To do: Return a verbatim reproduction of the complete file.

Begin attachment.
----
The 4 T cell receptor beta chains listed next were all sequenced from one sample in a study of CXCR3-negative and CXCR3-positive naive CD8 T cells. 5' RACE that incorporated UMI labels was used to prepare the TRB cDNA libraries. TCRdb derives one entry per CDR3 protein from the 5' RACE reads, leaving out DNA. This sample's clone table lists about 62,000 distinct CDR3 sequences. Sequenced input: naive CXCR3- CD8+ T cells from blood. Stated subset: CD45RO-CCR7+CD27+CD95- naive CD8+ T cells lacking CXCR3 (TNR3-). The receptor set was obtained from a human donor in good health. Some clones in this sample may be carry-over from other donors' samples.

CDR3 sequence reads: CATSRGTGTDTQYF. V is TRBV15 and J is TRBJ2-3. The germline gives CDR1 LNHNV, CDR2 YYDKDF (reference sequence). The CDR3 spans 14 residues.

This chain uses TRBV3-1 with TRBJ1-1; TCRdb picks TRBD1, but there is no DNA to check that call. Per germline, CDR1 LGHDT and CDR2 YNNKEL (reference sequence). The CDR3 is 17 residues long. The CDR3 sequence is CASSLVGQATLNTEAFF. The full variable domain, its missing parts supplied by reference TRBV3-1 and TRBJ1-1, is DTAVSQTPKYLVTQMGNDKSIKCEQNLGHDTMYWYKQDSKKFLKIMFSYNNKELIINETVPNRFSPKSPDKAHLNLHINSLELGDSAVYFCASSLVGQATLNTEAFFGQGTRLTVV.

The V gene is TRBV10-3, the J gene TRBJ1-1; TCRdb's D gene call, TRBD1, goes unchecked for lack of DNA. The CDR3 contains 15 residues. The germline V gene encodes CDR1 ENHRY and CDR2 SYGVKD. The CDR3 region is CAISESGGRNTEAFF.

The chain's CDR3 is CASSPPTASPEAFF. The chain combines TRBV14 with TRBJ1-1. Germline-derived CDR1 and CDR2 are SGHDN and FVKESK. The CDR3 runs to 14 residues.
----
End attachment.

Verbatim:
The 4 T cell receptor beta chains listed next were all sequenced from one sample in a study of CXCR3-negative and CXCR3-positive naive CD8 T cells. 5' RACE that incorporated UMI labels was used to prepare the TRB cDNA libraries. TCRdb derives one entry per CDR3 protein from the 5' RACE reads, leaving out DNA. This sample's clone table lists about 62,000 distinct CDR3 sequences. Sequenced input: naive CXCR3- CD8+ T cells from blood. Stated subset: CD45RO-CCR7+CD27+CD95- naive CD8+ T cells lacking CXCR3 (TNR3-). The receptor set was obtained from a human donor in good health. Some clones in this sample may be carry-over from other donors' samples.

CDR3 sequence reads: CATSRGTGTDTQYF. V is TRBV15 and J is TRBJ2-3. The germline gives CDR1 LNHNV, CDR2 YYDKDF (reference sequence). The CDR3 spans 14 residues.

This chain uses TRBV3-1 with TRBJ1-1; TCRdb picks TRBD1, but there is no DNA to check that call. Per germline, CDR1 LGHDT and CDR2 YNNKEL (reference sequence). The CDR3 is 17 residues long. The CDR3 sequence is CASSLVGQATLNTEAFF. The full variable domain, its missing parts supplied by reference TRBV3-1 and TRBJ1-1, is DTAVSQTPKYLVTQMGNDKSIKCEQNLGHDTMYWYKQDSKKFLKIMFSYNNKELIINETVPNRFSPKSPDKAHLNLHINSLELGDSAVYFCASSLVGQATLNTEAFFGQGTRLTVV.

The V gene is TRBV10-3, the J gene TRBJ1-1; TCRdb's D gene call, TRBD1, goes unchecked for lack of DNA. The CDR3 contains 15 residues. The germline V gene encodes CDR1 ENHRY and CDR2 SYGVKD. The CDR3 region is CAISESGGRNTEAFF.

The chain's CDR3 is CASSPPTASPEAFF. The chain combines TRBV14 with TRBJ1-1. Germline-derived CDR1 and CDR2 are SGHDN and FVKESK. The CDR3 runs to 14 residues.